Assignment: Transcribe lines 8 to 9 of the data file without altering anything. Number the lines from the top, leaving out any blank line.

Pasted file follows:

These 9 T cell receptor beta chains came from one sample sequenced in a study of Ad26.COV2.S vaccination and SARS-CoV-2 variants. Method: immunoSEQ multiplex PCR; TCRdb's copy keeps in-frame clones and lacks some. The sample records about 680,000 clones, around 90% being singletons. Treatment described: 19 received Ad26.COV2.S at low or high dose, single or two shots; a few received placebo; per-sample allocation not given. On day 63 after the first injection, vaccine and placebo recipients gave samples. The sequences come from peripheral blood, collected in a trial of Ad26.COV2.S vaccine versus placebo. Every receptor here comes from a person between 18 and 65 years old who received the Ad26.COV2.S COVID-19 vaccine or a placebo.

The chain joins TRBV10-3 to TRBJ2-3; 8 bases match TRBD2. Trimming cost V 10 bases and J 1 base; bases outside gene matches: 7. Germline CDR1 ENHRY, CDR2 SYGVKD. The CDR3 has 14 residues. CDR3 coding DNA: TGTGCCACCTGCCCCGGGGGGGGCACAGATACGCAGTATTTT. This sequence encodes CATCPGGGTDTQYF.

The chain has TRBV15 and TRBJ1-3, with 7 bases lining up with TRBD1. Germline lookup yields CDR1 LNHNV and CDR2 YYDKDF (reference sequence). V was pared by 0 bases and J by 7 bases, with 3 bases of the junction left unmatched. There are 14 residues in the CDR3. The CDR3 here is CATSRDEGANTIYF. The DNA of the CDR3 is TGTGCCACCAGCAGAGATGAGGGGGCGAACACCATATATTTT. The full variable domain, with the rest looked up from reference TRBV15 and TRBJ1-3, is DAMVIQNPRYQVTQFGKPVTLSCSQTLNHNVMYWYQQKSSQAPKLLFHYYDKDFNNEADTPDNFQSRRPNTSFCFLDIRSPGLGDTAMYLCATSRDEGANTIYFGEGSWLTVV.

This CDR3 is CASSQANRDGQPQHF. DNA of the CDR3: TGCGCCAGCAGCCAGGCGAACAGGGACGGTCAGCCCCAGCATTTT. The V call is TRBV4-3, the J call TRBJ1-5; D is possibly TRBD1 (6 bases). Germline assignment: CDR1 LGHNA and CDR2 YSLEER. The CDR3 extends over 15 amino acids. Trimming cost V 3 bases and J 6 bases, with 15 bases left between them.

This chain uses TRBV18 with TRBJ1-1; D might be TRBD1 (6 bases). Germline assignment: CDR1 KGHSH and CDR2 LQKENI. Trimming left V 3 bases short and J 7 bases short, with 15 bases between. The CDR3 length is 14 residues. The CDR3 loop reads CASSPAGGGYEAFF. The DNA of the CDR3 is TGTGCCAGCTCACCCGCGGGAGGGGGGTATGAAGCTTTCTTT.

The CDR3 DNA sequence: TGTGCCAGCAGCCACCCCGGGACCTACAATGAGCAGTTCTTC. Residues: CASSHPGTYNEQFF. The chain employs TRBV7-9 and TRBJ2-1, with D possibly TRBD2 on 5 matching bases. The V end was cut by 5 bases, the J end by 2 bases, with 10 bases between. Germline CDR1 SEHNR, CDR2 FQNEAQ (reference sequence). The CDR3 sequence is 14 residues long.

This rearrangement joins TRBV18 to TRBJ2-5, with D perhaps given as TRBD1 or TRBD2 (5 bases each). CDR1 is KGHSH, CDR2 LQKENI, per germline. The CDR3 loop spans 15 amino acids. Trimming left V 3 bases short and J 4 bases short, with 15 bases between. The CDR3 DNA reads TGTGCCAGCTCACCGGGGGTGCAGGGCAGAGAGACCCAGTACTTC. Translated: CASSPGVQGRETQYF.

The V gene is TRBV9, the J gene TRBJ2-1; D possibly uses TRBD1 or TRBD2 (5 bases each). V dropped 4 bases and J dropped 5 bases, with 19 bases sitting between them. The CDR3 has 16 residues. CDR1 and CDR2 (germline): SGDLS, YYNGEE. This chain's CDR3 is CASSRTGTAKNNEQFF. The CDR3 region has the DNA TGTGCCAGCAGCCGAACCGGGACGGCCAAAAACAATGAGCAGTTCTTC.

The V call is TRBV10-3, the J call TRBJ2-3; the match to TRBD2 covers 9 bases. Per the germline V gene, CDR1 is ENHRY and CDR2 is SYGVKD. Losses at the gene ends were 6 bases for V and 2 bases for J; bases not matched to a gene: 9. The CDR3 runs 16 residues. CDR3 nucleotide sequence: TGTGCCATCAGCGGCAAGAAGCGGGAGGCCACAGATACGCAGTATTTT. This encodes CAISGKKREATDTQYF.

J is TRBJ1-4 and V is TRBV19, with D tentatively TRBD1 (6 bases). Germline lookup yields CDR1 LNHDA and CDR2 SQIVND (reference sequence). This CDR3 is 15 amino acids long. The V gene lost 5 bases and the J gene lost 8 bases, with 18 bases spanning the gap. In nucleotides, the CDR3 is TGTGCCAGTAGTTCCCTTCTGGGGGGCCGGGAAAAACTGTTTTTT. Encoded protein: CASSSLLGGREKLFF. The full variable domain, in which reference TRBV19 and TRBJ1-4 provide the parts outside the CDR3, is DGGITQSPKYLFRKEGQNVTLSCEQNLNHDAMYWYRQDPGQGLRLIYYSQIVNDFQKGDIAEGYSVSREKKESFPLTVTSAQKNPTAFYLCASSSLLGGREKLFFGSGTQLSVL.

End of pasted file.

The V gene is TRBV9, the J gene TRBJ2-1; D possibly uses TRBD1 or TRBD2 (5 bases each). V dropped 4 bases and J dropped 5 bases, with 19 bases sitting between them. The CDR3 has 16 residues. CDR1 and CDR2 (germline): SGDLS, YYNGEE. This chain's CDR3 is CASSRTGTAKNNEQFF. The CDR3 region has the DNA TGTGCCAGCAGCCGAACCGGGACGGCCAAAAACAATGAGCAGTTCTTC.

The V call is TRBV10-3, the J call TRBJ2-3; the match to TRBD2 covers 9 bases. Per the germline V gene, CDR1 is ENHRY and CDR2 is SYGVKD. Losses at the gene ends were 6 bases for V and 2 bases for J; bases not matched to a gene: 9. The CDR3 runs 16 residues. CDR3 nucleotide sequence: TGTGCCATCAGCGGCAAGAAGCGGGAGGCCACAGATACGCAGTATTTT. This encodes CAISGKKREATDTQYF.